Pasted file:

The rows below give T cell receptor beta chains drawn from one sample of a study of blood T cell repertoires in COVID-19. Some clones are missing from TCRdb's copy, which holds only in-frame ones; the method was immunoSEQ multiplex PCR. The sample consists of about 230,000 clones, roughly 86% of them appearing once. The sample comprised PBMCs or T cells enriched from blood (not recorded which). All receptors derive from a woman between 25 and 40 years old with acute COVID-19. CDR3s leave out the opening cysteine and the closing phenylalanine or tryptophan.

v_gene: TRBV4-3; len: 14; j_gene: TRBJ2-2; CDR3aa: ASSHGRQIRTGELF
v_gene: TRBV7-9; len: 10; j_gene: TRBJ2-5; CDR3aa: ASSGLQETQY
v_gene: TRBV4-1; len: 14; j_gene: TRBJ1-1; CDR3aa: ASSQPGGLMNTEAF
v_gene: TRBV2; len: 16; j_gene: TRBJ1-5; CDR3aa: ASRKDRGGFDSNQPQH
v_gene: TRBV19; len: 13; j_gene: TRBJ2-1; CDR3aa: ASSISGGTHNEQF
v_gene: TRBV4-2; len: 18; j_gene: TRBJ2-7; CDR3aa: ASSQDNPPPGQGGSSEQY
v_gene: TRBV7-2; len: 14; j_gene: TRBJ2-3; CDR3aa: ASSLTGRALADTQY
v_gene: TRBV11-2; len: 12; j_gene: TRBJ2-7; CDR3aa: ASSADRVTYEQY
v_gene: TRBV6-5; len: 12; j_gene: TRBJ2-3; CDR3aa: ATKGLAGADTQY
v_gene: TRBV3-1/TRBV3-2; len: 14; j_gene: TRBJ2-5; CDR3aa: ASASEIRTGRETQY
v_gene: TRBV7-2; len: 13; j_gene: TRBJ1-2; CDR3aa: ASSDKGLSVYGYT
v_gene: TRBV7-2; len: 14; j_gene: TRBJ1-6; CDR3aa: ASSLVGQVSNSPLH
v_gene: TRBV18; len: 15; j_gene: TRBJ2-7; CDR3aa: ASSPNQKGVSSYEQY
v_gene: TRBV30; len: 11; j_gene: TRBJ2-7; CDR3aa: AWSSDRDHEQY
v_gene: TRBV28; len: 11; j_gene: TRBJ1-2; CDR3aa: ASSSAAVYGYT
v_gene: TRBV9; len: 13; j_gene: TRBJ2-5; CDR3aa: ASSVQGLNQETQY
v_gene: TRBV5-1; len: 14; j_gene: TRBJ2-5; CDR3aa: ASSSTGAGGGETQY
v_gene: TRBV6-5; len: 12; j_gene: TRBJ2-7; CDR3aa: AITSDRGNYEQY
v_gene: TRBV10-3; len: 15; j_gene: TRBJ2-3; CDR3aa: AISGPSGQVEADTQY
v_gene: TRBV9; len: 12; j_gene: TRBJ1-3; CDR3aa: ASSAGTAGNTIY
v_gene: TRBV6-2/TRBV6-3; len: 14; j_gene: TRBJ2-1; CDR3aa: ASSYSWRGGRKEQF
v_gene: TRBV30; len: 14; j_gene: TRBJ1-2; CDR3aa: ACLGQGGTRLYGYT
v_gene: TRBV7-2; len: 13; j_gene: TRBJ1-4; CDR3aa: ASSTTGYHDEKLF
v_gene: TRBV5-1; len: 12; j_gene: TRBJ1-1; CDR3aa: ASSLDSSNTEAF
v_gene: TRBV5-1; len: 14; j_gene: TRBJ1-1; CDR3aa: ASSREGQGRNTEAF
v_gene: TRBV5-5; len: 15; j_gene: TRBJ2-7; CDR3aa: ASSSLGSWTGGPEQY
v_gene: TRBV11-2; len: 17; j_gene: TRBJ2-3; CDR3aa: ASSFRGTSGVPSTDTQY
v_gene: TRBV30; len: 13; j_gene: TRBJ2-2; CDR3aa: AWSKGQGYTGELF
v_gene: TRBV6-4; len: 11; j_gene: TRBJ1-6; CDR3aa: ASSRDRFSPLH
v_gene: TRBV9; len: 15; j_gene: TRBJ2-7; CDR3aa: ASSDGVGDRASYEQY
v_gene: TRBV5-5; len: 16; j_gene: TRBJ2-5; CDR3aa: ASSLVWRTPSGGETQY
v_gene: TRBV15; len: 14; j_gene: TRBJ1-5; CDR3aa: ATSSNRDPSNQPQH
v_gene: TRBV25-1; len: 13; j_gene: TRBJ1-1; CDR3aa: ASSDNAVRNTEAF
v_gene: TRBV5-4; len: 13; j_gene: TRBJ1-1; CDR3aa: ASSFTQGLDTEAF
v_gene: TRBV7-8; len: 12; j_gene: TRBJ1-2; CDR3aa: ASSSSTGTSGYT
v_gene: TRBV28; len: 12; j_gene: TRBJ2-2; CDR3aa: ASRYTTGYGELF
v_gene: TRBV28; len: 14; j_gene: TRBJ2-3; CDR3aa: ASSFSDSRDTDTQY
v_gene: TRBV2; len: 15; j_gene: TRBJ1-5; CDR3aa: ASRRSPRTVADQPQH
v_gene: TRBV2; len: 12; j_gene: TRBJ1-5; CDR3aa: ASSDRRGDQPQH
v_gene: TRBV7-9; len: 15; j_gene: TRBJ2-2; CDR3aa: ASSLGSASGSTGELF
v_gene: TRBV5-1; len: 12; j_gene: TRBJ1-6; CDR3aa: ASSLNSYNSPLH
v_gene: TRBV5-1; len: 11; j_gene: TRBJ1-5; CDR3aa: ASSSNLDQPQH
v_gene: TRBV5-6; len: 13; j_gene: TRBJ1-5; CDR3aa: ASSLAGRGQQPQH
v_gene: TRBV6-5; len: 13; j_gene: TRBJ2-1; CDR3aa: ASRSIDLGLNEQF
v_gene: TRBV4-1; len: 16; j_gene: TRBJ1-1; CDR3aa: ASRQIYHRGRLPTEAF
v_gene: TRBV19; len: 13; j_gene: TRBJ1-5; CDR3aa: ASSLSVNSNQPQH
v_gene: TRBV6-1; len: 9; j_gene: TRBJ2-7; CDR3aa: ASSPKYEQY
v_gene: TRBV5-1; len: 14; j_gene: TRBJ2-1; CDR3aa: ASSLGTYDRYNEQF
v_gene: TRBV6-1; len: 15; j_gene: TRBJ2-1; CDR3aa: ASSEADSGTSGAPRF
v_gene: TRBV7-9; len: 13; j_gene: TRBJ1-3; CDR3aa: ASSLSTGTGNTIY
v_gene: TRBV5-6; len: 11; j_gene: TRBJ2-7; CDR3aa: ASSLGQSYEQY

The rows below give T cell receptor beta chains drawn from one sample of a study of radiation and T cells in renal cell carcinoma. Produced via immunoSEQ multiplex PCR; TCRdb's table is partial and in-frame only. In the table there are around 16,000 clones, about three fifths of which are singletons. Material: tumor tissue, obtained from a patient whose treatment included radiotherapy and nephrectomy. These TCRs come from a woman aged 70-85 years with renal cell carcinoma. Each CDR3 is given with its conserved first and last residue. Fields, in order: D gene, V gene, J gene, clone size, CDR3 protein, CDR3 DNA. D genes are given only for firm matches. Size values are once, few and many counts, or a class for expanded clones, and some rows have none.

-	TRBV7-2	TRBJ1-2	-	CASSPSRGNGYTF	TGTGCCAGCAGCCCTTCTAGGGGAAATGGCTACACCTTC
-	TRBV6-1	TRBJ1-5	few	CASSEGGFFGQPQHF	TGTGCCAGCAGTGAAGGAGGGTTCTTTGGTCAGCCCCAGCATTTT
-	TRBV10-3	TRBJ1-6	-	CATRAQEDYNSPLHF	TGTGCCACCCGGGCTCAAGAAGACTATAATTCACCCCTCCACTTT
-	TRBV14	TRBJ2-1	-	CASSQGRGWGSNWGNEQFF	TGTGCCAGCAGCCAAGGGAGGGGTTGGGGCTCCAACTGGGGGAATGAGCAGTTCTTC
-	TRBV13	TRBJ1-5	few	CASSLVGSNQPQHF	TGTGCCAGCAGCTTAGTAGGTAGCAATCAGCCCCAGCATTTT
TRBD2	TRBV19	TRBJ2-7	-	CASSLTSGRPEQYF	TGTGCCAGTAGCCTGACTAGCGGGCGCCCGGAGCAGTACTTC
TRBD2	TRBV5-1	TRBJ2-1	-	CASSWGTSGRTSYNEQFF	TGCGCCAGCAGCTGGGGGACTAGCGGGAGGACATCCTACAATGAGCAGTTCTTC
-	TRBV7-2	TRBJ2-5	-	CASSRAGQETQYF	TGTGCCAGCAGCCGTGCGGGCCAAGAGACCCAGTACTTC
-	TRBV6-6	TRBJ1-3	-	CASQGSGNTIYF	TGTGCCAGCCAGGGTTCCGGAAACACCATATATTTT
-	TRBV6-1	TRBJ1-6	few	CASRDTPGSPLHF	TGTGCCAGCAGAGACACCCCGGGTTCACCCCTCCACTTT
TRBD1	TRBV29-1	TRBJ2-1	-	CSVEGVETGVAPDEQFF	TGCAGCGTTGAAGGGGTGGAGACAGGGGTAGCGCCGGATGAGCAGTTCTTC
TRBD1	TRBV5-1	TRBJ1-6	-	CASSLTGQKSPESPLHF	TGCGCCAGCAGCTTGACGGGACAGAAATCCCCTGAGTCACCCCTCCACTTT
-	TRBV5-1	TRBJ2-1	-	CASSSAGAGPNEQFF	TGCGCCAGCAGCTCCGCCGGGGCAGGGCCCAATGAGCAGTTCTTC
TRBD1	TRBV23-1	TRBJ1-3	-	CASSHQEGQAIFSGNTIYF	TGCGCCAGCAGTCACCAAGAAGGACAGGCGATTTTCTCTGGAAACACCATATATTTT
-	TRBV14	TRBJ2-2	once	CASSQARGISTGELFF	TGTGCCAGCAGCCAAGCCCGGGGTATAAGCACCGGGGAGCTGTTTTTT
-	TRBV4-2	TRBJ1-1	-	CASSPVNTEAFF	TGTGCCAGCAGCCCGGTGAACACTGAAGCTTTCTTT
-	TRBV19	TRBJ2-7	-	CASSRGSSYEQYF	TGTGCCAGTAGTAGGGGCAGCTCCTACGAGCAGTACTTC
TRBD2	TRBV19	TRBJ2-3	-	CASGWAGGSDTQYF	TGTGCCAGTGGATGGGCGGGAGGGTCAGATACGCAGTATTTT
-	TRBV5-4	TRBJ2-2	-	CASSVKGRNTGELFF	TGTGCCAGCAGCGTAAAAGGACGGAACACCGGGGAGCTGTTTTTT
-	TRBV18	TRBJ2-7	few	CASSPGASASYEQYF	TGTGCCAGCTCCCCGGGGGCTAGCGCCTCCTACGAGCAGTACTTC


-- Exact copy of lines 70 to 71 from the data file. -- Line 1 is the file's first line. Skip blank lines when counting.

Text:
-	TRBV19	TRBJ2-7	-	CASSRGSSYEQYF	TGTGCCAGTAGTAGGGGCAGCTCCTACGAGCAGTACTTC
TRBD2	TRBV19	TRBJ2-3	-	CASGWAGGSDTQYF	TGTGCCAGTGGATGGGCGGGAGGGTCAGATACGCAGTATTTT